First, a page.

Mo Farah cemented his place in British track and field history after becoming the first GB athlete to win three Olympic gold medals.
Farah survived a trip and fall on lap ten of his 10 000 metre race to win the event for a second consecutive summer Games.
Farah explained that the thought of his daughter helped him recover from his spill early in the race.
“I got really emotional as I crossed the line because I went through a lot this year. At one point I thought the race was over but I managed to get through it. In my mind alI was thinking about was my daughter. I promised her I was going to get a medal so I wasn’t going to let her down. When I crossed the line, I couldn’t believe I did it. I’ve never been like that before,” said the two-time Olympic 10 000 metre champion.
It was Farah’s third olympic gold – his first two came at London 2012 where he also won the 5000m title.
He said: ‘It’s different. It’s every athlete’s dream to do the Olympics and to do it back to back is pretty amazing. London was amazing and this is even better. It was tough.”
While Farah now hunts a double double in the 5 000 metres this week, swimming legend Michael Phelps says that his days in the Olympic pool are over after having won his 23rd career gold (five in Rio) and 28th medal overall.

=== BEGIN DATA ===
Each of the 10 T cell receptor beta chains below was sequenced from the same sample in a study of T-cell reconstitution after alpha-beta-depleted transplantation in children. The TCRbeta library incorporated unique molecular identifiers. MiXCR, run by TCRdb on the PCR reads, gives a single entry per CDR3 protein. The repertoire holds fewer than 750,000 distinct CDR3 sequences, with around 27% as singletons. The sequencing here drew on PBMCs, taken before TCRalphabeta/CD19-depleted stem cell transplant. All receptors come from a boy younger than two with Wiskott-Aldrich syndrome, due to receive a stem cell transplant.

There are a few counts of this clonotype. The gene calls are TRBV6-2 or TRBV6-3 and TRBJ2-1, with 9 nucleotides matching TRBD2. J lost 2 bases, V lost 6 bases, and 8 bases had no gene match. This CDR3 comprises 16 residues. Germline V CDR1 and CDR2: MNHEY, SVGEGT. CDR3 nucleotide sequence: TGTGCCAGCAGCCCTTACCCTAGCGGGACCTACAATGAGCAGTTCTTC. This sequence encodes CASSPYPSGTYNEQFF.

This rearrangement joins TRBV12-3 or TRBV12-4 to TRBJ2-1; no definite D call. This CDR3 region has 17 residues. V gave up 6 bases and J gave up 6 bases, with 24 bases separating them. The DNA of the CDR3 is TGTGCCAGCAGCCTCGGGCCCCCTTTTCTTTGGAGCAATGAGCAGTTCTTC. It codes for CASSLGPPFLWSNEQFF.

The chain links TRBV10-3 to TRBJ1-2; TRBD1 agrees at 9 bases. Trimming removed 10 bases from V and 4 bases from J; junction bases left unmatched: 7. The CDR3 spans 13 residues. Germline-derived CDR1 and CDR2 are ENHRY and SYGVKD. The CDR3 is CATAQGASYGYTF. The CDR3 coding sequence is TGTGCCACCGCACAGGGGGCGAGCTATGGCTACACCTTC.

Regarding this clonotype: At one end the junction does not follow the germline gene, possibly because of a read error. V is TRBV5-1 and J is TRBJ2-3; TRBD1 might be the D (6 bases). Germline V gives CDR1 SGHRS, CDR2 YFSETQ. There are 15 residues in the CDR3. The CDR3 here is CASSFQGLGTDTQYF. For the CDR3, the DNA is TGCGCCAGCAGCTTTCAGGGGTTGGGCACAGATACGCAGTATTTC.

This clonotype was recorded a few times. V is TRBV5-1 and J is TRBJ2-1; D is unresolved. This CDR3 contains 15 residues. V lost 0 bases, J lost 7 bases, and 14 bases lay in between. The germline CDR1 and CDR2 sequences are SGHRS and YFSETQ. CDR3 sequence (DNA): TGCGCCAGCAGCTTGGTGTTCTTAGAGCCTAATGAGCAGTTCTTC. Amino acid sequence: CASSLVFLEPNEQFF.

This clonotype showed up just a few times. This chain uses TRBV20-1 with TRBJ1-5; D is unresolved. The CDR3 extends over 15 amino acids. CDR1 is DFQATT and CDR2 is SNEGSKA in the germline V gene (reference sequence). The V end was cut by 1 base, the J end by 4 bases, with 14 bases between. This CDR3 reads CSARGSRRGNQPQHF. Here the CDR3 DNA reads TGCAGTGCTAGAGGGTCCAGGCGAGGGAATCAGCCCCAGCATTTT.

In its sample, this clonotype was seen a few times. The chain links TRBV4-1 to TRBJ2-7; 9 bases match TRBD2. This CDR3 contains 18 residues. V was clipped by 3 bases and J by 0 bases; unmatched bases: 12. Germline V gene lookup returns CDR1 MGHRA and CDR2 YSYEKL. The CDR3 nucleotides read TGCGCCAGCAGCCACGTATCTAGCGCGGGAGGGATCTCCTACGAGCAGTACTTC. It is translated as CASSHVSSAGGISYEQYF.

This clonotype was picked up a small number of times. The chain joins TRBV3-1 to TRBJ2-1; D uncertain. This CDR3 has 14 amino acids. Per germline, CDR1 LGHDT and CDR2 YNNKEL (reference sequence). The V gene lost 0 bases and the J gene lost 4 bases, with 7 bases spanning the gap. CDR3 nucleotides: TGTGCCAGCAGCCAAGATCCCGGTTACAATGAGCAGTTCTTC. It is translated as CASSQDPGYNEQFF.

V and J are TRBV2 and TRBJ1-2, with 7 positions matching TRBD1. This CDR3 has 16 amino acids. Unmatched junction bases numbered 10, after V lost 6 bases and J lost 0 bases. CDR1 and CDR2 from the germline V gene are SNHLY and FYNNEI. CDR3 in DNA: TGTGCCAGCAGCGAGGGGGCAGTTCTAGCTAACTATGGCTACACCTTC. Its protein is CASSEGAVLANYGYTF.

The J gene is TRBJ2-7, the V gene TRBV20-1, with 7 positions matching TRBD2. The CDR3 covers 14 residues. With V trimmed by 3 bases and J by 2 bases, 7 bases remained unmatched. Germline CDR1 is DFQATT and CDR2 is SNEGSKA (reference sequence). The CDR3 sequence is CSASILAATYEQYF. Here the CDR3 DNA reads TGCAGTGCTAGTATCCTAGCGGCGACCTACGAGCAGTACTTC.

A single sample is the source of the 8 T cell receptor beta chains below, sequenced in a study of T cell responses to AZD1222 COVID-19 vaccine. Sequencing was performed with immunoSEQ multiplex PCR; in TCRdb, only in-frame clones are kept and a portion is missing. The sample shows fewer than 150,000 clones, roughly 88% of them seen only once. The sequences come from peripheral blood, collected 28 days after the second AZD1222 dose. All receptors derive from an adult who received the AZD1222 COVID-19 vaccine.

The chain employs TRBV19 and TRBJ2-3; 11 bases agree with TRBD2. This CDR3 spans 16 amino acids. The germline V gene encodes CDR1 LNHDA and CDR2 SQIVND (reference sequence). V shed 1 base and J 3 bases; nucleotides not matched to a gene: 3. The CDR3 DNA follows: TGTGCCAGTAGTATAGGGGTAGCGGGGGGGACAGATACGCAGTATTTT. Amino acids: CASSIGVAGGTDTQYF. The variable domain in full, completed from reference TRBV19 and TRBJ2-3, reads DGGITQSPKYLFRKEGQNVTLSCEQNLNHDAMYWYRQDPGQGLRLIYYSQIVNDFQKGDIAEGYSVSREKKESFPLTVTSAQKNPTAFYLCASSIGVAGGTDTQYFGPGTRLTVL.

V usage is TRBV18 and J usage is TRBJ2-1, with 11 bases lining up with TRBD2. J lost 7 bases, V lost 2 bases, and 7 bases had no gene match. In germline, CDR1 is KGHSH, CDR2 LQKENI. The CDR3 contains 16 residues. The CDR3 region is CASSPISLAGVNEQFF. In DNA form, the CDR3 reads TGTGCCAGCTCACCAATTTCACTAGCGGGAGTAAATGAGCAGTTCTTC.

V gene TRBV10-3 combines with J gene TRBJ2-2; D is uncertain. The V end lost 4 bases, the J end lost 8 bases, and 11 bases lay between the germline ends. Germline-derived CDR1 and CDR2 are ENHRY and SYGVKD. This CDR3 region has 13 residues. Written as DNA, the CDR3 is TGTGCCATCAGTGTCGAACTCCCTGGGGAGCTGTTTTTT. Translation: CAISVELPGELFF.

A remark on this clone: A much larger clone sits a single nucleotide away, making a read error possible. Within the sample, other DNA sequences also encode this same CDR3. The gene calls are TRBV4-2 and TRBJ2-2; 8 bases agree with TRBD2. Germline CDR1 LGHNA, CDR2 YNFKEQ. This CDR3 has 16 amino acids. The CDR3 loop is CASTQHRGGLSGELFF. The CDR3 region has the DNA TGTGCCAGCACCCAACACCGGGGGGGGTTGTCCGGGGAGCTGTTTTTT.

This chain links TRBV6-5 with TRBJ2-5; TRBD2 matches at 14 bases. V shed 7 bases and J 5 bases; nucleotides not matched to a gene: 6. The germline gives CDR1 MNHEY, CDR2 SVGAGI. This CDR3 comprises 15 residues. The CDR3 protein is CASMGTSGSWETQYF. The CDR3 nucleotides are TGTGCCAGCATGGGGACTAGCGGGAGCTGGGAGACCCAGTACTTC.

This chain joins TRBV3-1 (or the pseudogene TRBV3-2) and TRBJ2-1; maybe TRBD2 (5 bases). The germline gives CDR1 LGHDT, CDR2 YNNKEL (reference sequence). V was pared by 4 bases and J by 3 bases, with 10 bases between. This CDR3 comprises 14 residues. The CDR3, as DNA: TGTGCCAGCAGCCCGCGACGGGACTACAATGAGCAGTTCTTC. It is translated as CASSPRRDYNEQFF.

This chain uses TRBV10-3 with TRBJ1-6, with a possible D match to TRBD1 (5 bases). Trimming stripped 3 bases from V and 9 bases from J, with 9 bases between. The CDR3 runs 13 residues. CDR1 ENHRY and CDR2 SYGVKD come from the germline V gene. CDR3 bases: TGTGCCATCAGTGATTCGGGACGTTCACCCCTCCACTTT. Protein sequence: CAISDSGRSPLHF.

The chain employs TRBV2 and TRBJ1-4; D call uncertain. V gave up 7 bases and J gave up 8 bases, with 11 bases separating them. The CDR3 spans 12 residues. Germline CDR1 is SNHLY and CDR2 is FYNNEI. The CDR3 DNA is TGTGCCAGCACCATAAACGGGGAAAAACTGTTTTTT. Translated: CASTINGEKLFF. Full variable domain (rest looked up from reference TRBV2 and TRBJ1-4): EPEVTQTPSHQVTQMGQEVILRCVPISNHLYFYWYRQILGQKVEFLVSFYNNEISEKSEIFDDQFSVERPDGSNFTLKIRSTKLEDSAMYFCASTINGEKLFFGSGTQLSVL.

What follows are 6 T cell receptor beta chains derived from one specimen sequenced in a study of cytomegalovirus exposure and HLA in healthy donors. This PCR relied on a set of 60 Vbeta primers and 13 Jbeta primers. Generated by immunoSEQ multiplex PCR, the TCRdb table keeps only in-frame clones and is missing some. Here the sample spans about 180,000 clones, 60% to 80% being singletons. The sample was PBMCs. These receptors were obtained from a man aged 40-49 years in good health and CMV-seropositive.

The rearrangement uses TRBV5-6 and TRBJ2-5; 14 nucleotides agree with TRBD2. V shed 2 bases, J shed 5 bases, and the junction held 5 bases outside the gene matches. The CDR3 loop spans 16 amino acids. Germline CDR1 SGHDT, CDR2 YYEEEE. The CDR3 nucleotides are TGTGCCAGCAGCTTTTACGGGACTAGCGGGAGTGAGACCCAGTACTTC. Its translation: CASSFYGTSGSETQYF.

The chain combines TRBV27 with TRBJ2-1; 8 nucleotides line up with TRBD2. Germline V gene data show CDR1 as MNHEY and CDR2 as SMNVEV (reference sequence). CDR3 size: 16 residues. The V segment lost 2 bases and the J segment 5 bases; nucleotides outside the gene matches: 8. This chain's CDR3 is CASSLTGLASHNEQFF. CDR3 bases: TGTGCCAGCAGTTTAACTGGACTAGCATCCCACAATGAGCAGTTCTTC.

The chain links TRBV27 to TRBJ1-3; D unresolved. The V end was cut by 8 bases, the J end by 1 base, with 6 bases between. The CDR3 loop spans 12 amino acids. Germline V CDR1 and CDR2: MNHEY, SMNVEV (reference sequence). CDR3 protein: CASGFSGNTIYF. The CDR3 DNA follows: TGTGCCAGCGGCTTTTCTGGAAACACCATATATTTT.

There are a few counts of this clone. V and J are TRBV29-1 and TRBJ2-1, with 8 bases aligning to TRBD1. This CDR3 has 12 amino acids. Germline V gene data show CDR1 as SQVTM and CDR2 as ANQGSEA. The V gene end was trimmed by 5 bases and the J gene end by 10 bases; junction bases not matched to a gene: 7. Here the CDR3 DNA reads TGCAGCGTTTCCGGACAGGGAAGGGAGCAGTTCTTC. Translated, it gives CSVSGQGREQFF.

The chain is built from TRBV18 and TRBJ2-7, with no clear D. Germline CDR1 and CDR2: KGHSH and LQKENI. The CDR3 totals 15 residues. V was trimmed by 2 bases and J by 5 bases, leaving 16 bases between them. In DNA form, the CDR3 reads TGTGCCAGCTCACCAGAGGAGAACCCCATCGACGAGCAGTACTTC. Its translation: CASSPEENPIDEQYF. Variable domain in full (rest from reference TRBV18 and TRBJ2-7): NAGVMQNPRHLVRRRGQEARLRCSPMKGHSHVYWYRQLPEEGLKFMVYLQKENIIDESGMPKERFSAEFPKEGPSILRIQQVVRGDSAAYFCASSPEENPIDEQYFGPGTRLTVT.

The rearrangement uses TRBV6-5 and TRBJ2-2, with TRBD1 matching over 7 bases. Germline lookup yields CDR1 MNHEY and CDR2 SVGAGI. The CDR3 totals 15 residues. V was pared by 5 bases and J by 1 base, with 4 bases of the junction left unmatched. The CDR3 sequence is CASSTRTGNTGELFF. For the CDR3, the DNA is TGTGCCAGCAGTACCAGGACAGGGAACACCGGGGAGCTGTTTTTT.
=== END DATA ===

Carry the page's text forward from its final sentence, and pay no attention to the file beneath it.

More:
He said: “This is it, I am done. I couldn’t be happier with how I finish my career, and no better way than finishing with a gold medal, that’s for sure.’‘
Phelps said the same after London 2012 too and most of his teammates didn’t believe him then either.
If the past is anything to go by it’s safe to say we will be seeing him in four years time in Tokyo putting the younger guns through their paces again.
The dark side of Rio
Unfortunately four of Phelp’s teammates including Ryan Lochte – six-time gold medalist – experienced the darker side of Rio early on Sunday morning when they were held up at gunpoint and robbed.
According to the United States Olympic Committee the swimmers’ ‘‘taxi was stopped by individuals posing as armed police officers who demanded the athletes’ money and other personal belongings.’‘